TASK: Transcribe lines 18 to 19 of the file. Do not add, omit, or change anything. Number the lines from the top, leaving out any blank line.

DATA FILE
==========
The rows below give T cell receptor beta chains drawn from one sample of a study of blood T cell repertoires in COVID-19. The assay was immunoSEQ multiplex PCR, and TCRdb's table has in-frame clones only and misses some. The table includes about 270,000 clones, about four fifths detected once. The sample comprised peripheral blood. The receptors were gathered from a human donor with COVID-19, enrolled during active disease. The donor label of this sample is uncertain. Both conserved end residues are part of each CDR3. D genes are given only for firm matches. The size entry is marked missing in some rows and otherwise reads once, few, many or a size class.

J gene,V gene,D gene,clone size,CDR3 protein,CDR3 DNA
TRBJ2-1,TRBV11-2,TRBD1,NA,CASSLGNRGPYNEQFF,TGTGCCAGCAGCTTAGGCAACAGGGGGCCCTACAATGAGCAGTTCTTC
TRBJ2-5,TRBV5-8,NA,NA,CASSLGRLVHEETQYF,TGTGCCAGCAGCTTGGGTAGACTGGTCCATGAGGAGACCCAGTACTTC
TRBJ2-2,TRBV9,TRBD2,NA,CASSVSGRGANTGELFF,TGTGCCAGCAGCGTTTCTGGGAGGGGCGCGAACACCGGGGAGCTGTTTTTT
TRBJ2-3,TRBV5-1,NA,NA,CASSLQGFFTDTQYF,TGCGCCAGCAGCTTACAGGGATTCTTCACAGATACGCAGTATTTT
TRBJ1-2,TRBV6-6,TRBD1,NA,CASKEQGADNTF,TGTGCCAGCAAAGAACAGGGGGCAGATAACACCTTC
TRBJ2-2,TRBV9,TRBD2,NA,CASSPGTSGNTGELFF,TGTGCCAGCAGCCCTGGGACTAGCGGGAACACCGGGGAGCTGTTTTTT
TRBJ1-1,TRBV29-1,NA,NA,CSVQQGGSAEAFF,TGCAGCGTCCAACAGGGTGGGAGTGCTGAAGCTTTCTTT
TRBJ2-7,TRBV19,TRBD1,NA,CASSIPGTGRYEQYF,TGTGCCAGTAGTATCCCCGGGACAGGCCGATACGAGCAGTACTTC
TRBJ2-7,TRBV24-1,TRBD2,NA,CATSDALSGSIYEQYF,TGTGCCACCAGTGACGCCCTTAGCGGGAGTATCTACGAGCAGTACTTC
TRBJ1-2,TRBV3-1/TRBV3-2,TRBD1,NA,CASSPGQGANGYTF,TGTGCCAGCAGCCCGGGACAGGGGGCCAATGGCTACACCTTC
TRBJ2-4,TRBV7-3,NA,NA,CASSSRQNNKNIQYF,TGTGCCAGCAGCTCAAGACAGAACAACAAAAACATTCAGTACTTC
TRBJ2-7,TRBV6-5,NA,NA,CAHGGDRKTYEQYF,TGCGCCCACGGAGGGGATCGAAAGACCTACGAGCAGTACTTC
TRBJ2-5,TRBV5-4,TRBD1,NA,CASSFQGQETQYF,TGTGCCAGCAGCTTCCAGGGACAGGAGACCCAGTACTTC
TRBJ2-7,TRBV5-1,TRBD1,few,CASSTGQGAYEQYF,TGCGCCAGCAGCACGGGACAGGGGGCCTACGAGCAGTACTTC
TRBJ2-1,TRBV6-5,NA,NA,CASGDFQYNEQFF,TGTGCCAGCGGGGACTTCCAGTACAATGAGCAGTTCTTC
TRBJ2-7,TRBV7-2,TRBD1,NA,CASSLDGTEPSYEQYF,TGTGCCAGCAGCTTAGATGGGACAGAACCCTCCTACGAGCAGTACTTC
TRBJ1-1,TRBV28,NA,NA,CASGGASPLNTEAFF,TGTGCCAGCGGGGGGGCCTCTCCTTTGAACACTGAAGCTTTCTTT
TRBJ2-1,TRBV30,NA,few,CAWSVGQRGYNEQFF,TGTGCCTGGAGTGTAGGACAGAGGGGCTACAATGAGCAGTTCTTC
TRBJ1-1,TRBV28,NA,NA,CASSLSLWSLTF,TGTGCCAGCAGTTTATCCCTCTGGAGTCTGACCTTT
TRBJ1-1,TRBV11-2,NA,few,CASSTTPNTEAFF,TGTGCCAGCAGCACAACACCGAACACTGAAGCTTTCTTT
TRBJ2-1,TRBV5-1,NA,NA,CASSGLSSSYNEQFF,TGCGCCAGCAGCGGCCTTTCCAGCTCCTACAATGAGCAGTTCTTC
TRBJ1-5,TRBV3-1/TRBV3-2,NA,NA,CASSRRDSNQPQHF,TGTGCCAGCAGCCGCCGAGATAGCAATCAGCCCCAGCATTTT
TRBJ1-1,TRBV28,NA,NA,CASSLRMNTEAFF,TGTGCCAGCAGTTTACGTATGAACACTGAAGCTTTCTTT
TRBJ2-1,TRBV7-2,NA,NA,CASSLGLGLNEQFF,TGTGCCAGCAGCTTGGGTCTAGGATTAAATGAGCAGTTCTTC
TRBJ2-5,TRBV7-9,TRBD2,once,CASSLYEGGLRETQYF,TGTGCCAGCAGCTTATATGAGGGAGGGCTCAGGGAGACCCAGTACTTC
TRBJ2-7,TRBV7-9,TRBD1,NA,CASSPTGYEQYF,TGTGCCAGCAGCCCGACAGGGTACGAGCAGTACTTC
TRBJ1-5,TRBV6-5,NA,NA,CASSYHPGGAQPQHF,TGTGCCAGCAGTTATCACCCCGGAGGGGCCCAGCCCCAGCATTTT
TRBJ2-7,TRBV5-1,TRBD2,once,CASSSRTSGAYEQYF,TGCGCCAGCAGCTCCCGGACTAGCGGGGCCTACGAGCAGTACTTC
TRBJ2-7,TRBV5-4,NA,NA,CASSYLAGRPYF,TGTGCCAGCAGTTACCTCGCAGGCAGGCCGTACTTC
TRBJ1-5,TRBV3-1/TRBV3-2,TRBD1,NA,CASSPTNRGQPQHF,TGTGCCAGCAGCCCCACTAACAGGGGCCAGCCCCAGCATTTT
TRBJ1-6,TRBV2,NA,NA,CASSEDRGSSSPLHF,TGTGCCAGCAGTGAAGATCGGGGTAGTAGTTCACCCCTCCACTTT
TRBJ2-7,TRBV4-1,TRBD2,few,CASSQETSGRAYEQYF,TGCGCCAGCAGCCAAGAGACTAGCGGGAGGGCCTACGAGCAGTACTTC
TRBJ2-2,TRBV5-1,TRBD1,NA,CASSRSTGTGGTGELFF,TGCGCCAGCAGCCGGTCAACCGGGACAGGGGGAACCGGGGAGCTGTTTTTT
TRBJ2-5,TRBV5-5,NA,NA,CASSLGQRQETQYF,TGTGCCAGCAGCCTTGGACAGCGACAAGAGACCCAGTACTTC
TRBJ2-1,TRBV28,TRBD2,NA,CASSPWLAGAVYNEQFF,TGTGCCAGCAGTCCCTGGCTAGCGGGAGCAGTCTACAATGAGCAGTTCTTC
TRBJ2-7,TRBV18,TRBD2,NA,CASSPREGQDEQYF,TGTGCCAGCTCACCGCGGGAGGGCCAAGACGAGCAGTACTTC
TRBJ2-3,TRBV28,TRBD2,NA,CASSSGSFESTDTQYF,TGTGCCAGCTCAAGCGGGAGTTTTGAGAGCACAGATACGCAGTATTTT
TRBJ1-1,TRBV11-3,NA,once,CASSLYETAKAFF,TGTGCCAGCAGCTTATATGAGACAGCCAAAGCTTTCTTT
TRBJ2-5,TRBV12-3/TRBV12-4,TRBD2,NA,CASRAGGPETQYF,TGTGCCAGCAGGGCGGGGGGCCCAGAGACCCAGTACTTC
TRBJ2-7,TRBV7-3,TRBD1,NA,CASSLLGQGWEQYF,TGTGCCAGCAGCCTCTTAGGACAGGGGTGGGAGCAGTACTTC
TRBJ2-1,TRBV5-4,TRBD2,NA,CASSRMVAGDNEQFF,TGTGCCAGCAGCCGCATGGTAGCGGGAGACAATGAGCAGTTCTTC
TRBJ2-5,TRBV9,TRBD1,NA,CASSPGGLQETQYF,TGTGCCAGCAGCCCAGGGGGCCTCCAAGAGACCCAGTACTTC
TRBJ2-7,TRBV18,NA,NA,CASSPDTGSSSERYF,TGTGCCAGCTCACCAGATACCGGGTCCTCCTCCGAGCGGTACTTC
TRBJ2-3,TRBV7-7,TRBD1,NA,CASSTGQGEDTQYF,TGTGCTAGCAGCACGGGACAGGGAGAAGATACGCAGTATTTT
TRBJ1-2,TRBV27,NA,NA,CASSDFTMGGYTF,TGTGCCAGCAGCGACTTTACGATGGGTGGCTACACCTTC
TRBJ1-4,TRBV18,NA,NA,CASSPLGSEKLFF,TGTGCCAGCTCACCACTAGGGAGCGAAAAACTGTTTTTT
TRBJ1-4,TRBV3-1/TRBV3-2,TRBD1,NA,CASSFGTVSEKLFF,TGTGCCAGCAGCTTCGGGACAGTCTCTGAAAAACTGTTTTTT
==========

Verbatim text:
TRBJ2-7,TRBV7-2,TRBD1,NA,CASSLDGTEPSYEQYF,TGTGCCAGCAGCTTAGATGGGACAGAACCCTCCTACGAGCAGTACTTC
TRBJ1-1,TRBV28,NA,NA,CASGGASPLNTEAFF,TGTGCCAGCGGGGGGGCCTCTCCTTTGAACACTGAAGCTTTCTTT